2. Find a church close to your lodging.

You’ll be more likely to attend and even arrive on time. It will also make you aware of the believers who live in the community you’re visiting. The church members may be your neighbors, particularly if you’re staying in a vacation rental.

3. Research denominational church plants abroad.

Missionaries serving these church plants would be aware of any local English-speaking fellowships. I grew up overseas, the daughter of missionaries. On Sunday mornings the missionaries ministered in the local languages. In the evenings English-speaking expats would gather for English fellowship. Guests were always welcome; indeed, their presence was greatly encouraging.

4. Find English-speaking services.

If traveling internationally, research “English-speaking fellowship” or “international church” in the city of your choice. That’s how I found a worship service in Cyprus composed mostly of British retirees and snowbirds. I was encouraged by their evangelism efforts and their passion to serve the growing refugee community from their meager resources.

5. Find services with simultaneous English translation.

Many churches in urban centers and university towns abroad offer simultaneous English translation. We visited a church in Germany where English speakers were offered a headset to wear during the service. A translator spoke the sermon in English while the pastor preached in German. Simultaneous translation may seem odd to the uninitiated, but across the globe thousands of churches use it so members can hear God’s truth in their mother tongue.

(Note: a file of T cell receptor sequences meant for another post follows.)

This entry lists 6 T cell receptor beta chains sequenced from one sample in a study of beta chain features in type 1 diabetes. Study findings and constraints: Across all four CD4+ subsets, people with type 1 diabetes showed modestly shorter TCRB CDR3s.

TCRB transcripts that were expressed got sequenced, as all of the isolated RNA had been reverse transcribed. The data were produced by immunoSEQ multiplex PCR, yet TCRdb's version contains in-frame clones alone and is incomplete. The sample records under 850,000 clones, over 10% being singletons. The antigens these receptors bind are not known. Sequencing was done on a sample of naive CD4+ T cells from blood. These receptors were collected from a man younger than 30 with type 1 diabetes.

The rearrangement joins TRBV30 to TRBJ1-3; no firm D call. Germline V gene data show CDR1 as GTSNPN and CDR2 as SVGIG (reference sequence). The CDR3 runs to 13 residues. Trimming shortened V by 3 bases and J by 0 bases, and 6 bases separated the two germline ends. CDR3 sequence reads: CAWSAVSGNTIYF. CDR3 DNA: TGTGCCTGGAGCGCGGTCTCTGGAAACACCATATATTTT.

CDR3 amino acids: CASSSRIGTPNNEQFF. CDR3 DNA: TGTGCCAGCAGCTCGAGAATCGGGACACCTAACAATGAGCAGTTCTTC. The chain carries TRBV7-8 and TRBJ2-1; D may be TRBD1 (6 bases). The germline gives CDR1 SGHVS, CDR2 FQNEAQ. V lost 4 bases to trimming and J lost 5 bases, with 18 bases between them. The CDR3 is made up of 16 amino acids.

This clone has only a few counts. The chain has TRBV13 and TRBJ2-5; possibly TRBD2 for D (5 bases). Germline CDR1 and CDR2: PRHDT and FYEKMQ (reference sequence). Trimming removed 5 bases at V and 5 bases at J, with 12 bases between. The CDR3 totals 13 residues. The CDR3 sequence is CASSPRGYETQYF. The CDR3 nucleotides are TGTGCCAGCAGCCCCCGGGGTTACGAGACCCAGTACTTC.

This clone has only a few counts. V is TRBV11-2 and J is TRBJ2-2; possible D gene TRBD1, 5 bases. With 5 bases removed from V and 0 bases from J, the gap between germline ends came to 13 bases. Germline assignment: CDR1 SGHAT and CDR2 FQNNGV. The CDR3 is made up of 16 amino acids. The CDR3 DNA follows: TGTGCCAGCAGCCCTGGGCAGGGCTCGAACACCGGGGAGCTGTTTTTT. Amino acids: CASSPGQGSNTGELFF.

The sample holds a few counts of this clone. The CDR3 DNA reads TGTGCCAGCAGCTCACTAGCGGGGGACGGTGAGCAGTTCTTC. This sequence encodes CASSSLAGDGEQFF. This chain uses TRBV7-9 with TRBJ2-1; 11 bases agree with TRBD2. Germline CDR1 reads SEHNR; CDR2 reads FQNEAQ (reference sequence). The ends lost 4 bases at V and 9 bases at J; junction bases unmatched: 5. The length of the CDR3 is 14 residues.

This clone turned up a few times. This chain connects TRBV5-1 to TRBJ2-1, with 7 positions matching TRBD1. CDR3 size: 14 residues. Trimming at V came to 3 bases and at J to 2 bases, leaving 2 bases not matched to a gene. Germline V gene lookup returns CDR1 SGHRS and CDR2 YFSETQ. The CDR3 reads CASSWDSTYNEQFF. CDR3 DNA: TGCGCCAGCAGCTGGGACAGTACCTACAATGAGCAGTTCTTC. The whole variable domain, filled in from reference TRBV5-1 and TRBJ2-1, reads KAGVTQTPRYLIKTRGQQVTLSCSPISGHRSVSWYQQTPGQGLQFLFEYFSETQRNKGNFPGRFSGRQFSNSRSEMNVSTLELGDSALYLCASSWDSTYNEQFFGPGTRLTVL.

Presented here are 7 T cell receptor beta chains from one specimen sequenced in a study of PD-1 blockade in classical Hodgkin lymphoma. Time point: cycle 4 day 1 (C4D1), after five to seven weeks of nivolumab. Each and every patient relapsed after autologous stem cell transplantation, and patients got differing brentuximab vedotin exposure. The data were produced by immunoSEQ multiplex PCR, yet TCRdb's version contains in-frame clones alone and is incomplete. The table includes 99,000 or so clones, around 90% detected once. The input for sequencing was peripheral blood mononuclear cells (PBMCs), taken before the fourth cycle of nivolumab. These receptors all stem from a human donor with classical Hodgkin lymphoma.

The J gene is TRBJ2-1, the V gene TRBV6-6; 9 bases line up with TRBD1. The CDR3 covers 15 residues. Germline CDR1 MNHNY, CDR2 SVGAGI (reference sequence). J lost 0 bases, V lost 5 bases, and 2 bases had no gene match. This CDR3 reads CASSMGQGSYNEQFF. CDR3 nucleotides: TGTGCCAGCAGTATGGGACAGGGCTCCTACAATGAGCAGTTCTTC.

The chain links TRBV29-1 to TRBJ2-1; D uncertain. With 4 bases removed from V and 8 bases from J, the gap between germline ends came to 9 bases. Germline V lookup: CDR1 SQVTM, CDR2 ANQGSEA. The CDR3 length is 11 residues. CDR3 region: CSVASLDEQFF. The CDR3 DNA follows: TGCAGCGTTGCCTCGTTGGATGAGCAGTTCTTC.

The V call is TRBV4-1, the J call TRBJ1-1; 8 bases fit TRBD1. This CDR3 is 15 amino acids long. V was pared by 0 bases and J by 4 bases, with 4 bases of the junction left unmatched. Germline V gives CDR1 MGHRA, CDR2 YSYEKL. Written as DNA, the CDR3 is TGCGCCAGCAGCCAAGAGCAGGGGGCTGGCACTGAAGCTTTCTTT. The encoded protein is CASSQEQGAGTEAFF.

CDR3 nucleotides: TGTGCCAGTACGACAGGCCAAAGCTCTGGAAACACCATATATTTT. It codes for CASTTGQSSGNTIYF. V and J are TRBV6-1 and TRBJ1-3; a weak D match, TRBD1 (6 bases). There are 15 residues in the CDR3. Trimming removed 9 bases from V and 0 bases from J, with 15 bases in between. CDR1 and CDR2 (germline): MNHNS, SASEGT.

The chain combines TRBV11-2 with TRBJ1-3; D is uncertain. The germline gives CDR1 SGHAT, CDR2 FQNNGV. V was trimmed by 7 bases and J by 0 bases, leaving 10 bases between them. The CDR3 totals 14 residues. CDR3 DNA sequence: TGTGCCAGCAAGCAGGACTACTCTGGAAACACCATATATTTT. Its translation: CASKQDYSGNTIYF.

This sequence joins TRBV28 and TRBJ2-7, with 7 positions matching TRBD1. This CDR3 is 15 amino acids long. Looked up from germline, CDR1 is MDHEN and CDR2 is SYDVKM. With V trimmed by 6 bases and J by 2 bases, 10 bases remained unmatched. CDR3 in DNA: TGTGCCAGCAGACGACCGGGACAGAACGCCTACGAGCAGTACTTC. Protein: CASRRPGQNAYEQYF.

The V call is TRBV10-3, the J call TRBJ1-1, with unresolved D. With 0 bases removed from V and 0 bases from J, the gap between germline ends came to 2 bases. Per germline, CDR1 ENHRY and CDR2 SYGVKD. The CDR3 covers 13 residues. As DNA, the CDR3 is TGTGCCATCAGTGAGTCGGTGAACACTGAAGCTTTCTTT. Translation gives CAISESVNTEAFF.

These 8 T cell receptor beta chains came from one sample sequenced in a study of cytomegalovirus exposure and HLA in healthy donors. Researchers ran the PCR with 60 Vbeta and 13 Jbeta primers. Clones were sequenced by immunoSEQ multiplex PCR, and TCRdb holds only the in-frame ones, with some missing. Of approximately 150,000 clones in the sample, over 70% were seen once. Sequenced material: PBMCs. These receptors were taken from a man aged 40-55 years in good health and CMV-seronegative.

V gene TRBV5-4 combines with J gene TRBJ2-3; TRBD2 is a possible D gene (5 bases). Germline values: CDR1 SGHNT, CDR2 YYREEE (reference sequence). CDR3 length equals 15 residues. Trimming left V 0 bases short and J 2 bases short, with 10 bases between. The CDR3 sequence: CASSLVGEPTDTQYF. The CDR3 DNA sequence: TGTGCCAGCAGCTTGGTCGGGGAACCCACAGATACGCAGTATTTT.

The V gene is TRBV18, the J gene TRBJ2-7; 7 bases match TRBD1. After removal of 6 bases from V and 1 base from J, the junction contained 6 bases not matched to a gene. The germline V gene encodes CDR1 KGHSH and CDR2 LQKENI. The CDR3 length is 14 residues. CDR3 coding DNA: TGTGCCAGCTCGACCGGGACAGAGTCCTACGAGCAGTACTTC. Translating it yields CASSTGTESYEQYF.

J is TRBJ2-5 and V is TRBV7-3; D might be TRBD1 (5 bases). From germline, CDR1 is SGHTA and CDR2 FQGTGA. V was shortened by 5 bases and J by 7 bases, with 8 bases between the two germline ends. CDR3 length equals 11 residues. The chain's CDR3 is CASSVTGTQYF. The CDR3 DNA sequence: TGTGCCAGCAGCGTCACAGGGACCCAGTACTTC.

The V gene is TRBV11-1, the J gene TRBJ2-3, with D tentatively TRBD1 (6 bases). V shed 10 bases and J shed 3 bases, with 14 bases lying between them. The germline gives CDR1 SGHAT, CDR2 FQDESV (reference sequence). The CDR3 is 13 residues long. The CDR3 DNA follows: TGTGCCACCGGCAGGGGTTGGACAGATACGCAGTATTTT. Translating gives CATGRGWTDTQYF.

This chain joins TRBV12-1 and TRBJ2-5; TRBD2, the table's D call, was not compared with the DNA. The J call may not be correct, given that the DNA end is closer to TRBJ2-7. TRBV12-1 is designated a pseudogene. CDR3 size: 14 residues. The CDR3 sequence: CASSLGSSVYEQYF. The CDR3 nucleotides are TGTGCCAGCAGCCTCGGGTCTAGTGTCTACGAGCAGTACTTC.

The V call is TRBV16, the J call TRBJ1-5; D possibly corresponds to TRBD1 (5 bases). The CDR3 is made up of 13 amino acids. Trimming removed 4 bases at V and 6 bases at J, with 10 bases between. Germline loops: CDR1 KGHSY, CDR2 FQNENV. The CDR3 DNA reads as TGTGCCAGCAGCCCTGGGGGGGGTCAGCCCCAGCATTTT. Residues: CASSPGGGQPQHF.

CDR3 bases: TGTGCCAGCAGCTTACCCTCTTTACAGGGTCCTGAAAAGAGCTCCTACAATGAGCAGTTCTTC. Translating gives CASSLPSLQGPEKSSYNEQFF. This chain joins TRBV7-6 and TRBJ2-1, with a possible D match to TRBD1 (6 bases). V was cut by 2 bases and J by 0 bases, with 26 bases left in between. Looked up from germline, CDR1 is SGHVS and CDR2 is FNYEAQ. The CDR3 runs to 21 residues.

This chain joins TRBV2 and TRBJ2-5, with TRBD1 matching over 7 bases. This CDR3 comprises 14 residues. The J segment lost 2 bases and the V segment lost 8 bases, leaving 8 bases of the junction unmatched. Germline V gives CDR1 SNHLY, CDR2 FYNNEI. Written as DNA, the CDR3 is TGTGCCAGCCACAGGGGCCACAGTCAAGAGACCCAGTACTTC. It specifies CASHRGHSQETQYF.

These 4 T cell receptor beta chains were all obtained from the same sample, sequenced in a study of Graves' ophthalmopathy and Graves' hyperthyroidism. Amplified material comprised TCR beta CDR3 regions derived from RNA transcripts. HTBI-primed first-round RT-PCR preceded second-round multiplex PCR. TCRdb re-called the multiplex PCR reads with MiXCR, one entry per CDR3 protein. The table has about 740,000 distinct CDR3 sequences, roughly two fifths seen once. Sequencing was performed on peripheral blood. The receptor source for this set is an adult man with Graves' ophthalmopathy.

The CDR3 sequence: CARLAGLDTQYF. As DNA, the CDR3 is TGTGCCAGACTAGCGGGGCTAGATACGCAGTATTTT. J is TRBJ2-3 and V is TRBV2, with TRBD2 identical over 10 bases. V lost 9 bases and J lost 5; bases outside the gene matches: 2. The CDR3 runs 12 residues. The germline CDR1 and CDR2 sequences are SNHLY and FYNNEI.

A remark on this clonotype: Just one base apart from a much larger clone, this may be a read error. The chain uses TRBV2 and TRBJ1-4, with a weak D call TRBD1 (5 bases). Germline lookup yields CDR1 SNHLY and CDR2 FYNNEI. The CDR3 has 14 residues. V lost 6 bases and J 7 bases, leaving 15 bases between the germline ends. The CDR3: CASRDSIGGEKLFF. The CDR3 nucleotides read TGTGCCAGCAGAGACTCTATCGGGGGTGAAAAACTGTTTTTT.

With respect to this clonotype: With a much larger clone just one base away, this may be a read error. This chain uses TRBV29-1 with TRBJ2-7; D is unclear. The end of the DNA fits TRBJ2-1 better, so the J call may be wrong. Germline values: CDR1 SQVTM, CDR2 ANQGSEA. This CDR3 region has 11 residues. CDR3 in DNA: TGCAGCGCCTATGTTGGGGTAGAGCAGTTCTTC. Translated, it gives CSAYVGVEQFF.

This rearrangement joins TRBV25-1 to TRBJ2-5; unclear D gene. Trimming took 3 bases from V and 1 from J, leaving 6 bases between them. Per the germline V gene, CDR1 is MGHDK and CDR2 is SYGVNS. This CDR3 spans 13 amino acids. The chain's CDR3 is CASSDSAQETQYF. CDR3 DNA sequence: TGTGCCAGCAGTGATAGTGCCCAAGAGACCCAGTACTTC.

6. Arrive with a posture of humility.

I’ll be the first to admit that when I visit a church, I’m quick to notice the things I don’t like. The guitar is out of tune. There are typos in the bulletin, how unprofessional. The sermon isn’t polished. Do they really need to repeat the chorus seven times? A mature Christian sets aside preferences and rejoices to worship the living God in unity with their brothers and sisters in Christ.

7. Be flexible with your kids.

As a mother of four, ages 8 and younger, I’m well aware that visiting a church on vacation is hard. Some churches keep children in the service. Chances are, if there are many youngsters in the crowd, the congregation is used to the occasional youthful shenanigan. If childcare is offered, though, arrive early so you have time to put them in the nursery or Sunday school. Visiting a church is a great opportunity for children to expand their vision of what church is.

Diversity of the Global Fellowship

A friend and I once took a pilgrimage to a dreamland from our youth—Prince Edward Island, Canada. I researched churches near our lodging and found a good option. Shortly after breakfast we drove down a winding country road and spotted the white church on a verdant hill in the distance. We parked on the gravel and walked into a service that had already begun. We, along with my 4 month old, entered discreetly and found open seats. The congregation was small and, yes, I felt all eyes on us as we took our places at the end of a pew. We were obviously not from around there.

Unlike my home church, this one didn’t use instruments. The congregation raised their voices heartily, led by the pastor at the pulpit. At the close of the service, we were greeted genuinely by various congregants who invited us to the fellowship hall in the basement for the weekly church potluck. Though we came empty-handed, they insisted we join them. They had nothing to gain except mutual encouragement. They knew they would likely never see us again, but they extended the hand of Christian hospitality anyway. I was reminded once again that even though attending church on vacation can be stressful, the blessings far outweigh the burdens.

Heidi Carlson is a third-culture kid and a graduate of the U.S. Air Force Academy. She holds a master of arts in security affairs and currently resides in San Diego with her husband and four children. She blogs at Will Travel with Kids.

Matt Castro